A pampered child used to having her own way, Anneke Van Raalte lives outside Amsterdam, where her father is a cartoonist for the Amsterdam newspaper. Though Anneke's family is Jewish, her religion means little to her. Anneke's life changes in 1942 when the Nazis invade Holland, and she and her family are deported to Theresienstadt, a concentration camp in Czechoslovakia. Not only are conditions in the camp appalling, but the camp is the site of an elaborate hoax: the Nazis are determined to convince the world that Theresienstadt is an idyllic place and that European Jews are thriving under the Nazi regime. Because he is an artist, Anneke's father is compelled to help in the propaganda campaign, and Anneke finds herself torn between her loyalty to her family and her sense of what is right. What World is Left was inspired by the experiences of the author's mother, who was imprisoned in Theresienstadt during World War II.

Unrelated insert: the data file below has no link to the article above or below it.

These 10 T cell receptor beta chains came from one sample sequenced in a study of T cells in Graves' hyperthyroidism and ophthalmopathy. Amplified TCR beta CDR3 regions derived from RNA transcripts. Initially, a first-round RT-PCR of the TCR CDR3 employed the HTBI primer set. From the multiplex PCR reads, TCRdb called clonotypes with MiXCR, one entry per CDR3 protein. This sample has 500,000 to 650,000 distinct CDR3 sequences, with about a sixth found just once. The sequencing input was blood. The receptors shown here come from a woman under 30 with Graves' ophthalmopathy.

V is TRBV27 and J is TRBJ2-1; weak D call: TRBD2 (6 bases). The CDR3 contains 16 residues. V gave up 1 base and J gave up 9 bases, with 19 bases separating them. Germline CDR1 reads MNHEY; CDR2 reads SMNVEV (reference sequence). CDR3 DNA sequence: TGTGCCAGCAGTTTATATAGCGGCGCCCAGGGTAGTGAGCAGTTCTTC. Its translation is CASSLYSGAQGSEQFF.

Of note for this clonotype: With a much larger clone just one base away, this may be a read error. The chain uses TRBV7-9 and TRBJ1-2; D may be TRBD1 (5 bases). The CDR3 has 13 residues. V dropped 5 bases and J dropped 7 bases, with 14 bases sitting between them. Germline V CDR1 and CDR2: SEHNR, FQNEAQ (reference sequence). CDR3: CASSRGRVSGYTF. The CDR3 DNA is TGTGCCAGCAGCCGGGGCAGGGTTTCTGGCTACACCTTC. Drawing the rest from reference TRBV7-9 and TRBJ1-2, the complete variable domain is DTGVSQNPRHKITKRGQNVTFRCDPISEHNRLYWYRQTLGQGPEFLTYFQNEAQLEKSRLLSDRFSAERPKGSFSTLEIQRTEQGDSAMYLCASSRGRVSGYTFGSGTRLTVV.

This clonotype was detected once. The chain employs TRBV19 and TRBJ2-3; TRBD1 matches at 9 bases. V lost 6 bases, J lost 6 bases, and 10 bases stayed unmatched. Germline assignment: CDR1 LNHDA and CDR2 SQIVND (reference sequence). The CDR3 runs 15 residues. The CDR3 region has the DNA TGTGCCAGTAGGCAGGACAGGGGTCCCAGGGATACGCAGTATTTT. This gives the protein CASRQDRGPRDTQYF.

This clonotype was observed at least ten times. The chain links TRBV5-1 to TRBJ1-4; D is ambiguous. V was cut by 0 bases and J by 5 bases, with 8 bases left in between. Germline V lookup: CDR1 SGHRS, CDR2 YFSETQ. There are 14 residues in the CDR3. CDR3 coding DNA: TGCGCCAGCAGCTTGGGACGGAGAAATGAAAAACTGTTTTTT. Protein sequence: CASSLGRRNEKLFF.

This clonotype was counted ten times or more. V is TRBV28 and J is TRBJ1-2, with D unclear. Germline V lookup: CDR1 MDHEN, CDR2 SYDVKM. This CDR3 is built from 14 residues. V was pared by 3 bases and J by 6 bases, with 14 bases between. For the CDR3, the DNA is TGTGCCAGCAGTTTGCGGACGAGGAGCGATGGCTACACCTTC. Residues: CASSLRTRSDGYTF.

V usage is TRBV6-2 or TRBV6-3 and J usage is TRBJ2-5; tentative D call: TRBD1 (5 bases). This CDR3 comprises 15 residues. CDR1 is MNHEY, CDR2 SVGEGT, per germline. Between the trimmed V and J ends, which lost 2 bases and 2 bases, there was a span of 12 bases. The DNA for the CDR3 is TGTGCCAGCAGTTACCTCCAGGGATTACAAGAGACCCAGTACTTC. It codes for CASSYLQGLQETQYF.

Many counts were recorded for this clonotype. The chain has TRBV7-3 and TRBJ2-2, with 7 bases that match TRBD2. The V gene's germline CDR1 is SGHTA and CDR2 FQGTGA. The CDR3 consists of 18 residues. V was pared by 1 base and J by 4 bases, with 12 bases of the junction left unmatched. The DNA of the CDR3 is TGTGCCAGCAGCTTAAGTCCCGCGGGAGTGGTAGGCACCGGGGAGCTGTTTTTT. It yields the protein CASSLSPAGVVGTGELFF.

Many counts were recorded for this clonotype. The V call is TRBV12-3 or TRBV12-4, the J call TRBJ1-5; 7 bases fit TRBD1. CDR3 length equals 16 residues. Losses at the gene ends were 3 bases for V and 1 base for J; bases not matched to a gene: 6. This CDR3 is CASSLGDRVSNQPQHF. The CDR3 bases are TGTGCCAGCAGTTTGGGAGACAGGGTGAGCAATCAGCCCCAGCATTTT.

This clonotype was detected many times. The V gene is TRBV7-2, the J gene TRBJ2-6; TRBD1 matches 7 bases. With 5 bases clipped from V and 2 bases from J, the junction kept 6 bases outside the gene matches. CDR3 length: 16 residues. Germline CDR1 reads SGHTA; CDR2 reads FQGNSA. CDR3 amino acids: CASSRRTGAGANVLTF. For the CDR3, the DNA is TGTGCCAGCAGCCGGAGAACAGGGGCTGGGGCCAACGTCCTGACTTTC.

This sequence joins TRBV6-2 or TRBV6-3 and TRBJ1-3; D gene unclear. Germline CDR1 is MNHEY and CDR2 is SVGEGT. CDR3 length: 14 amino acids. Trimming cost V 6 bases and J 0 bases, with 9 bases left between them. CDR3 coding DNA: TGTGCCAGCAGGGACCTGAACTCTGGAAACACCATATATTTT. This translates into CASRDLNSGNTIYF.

Anneke Van Raalte is 14 when the Germans deport her family from Holland and send them to Czechoslovakia because they are Jewish. Despite constant hunger, severe crowding and other deprivations, Anneke, the narrator, is repeatedly told how lucky she is to be at the concentration camp Theresienstadt, which lacks gas chambers. Her father, formerly an illustrator for a Dutch newspaper, occupies an important position in the camp and can protect the family from the worst fate, being sent on a transport "east" (she eventually learns a transport almost invariably means death). But Anneke wonders at the justness of her father's behavior, particularly when he participates in the commandant's "embellishment" program, designed to trick the Danish Red Cross when it comes for an inspection and, when that plan succeeds, to make a propaganda film. Polak (Scarred) bases Anneke's experiences on those of her mother's; while convincing generally, her writing shies from the extremities of camp existence. What it does offer is a candid look at a father's presumed collusion, a perspective rarely seen in YA literature about the Holocaust. Ages 12 up.